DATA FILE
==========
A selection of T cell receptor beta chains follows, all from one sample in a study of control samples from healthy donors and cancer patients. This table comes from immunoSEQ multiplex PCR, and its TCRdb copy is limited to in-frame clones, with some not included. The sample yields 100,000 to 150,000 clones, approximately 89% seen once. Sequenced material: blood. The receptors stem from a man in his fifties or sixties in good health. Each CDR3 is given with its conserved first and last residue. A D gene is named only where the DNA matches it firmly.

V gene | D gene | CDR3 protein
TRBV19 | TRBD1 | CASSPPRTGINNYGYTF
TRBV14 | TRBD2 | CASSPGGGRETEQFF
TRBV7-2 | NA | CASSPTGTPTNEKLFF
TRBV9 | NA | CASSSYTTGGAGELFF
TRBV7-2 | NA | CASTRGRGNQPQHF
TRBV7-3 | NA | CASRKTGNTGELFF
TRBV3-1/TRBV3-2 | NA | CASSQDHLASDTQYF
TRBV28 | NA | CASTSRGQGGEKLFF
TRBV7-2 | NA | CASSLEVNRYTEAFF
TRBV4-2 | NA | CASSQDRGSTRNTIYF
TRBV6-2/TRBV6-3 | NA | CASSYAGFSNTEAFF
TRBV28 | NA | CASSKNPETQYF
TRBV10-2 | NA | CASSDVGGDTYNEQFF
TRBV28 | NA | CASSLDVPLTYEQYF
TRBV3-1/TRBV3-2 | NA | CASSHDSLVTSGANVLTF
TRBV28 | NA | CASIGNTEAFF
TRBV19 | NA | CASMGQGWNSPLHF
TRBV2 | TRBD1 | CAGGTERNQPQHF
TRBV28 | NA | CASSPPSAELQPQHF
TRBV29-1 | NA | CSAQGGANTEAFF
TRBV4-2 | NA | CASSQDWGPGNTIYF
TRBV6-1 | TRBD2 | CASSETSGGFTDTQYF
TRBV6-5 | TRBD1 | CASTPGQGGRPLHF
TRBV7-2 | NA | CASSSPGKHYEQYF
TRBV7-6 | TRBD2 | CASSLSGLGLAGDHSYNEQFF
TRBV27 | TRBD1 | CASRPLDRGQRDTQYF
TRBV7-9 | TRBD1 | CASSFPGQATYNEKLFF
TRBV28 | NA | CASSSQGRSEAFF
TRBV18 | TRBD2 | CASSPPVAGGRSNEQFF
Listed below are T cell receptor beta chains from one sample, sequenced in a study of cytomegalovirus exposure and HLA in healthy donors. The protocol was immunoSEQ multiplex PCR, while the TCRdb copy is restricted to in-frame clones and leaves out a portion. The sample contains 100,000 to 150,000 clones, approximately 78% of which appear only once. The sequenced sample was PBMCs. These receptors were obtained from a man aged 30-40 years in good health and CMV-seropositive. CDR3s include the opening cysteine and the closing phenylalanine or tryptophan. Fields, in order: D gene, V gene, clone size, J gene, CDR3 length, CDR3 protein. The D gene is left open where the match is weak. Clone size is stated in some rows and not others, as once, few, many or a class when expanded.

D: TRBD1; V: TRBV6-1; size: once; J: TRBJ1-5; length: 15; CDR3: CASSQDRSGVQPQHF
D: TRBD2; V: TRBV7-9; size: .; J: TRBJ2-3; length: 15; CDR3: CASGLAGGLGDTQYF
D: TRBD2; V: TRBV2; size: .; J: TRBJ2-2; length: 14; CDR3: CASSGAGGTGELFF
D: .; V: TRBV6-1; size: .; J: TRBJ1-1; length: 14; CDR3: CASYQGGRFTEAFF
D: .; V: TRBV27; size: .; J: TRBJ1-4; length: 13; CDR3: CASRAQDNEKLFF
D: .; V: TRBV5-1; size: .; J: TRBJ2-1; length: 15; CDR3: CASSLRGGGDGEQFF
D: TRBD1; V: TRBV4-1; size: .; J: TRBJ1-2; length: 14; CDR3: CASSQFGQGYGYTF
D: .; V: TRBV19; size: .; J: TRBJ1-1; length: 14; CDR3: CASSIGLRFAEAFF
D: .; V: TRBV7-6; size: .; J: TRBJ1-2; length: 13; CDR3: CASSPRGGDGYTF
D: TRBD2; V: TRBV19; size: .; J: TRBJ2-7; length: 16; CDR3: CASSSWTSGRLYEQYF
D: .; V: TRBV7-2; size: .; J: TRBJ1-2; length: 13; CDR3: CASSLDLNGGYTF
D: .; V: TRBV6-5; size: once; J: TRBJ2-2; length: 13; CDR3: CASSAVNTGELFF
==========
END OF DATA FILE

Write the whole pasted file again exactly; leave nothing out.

A selection of T cell receptor beta chains follows, all from one sample in a study of control samples from healthy donors and cancer patients. This table comes from immunoSEQ multiplex PCR, and its TCRdb copy is limited to in-frame clones, with some not included. The sample yields 100,000 to 150,000 clones, approximately 89% seen once. Sequenced material: blood. The receptors stem from a man in his fifties or sixties in good health. Each CDR3 is given with its conserved first and last residue. A D gene is named only where the DNA matches it firmly.

V gene | D gene | CDR3 protein
TRBV19 | TRBD1 | CASSPPRTGINNYGYTF
TRBV14 | TRBD2 | CASSPGGGRETEQFF
TRBV7-2 | NA | CASSPTGTPTNEKLFF
TRBV9 | NA | CASSSYTTGGAGELFF
TRBV7-2 | NA | CASTRGRGNQPQHF
TRBV7-3 | NA | CASRKTGNTGELFF
TRBV3-1/TRBV3-2 | NA | CASSQDHLASDTQYF
TRBV28 | NA | CASTSRGQGGEKLFF
TRBV7-2 | NA | CASSLEVNRYTEAFF
TRBV4-2 | NA | CASSQDRGSTRNTIYF
TRBV6-2/TRBV6-3 | NA | CASSYAGFSNTEAFF
TRBV28 | NA | CASSKNPETQYF
TRBV10-2 | NA | CASSDVGGDTYNEQFF
TRBV28 | NA | CASSLDVPLTYEQYF
TRBV3-1/TRBV3-2 | NA | CASSHDSLVTSGANVLTF
TRBV28 | NA | CASIGNTEAFF
TRBV19 | NA | CASMGQGWNSPLHF
TRBV2 | TRBD1 | CAGGTERNQPQHF
TRBV28 | NA | CASSPPSAELQPQHF
TRBV29-1 | NA | CSAQGGANTEAFF
TRBV4-2 | NA | CASSQDWGPGNTIYF
TRBV6-1 | TRBD2 | CASSETSGGFTDTQYF
TRBV6-5 | TRBD1 | CASTPGQGGRPLHF
TRBV7-2 | NA | CASSSPGKHYEQYF
TRBV7-6 | TRBD2 | CASSLSGLGLAGDHSYNEQFF
TRBV27 | TRBD1 | CASRPLDRGQRDTQYF
TRBV7-9 | TRBD1 | CASSFPGQATYNEKLFF
TRBV28 | NA | CASSSQGRSEAFF
TRBV18 | TRBD2 | CASSPPVAGGRSNEQFF
Listed below are T cell receptor beta chains from one sample, sequenced in a study of cytomegalovirus exposure and HLA in healthy donors. The protocol was immunoSEQ multiplex PCR, while the TCRdb copy is restricted to in-frame clones and leaves out a portion. The sample contains 100,000 to 150,000 clones, approximately 78% of which appear only once. The sequenced sample was PBMCs. These receptors were obtained from a man aged 30-40 years in good health and CMV-seropositive. CDR3s include the opening cysteine and the closing phenylalanine or tryptophan. Fields, in order: D gene, V gene, clone size, J gene, CDR3 length, CDR3 protein. The D gene is left open where the match is weak. Clone size is stated in some rows and not others, as once, few, many or a class when expanded.

D: TRBD1; V: TRBV6-1; size: once; J: TRBJ1-5; length: 15; CDR3: CASSQDRSGVQPQHF
D: TRBD2; V: TRBV7-9; size: .; J: TRBJ2-3; length: 15; CDR3: CASGLAGGLGDTQYF
D: TRBD2; V: TRBV2; size: .; J: TRBJ2-2; length: 14; CDR3: CASSGAGGTGELFF
D: .; V: TRBV6-1; size: .; J: TRBJ1-1; length: 14; CDR3: CASYQGGRFTEAFF
D: .; V: TRBV27; size: .; J: TRBJ1-4; length: 13; CDR3: CASRAQDNEKLFF
D: .; V: TRBV5-1; size: .; J: TRBJ2-1; length: 15; CDR3: CASSLRGGGDGEQFF
D: TRBD1; V: TRBV4-1; size: .; J: TRBJ1-2; length: 14; CDR3: CASSQFGQGYGYTF
D: .; V: TRBV19; size: .; J: TRBJ1-1; length: 14; CDR3: CASSIGLRFAEAFF
D: .; V: TRBV7-6; size: .; J: TRBJ1-2; length: 13; CDR3: CASSPRGGDGYTF
D: TRBD2; V: TRBV19; size: .; J: TRBJ2-7; length: 16; CDR3: CASSSWTSGRLYEQYF
D: .; V: TRBV7-2; size: .; J: TRBJ1-2; length: 13; CDR3: CASSLDLNGGYTF
D: .; V: TRBV6-5; size: once; J: TRBJ2-2; length: 13; CDR3: CASSAVNTGELFF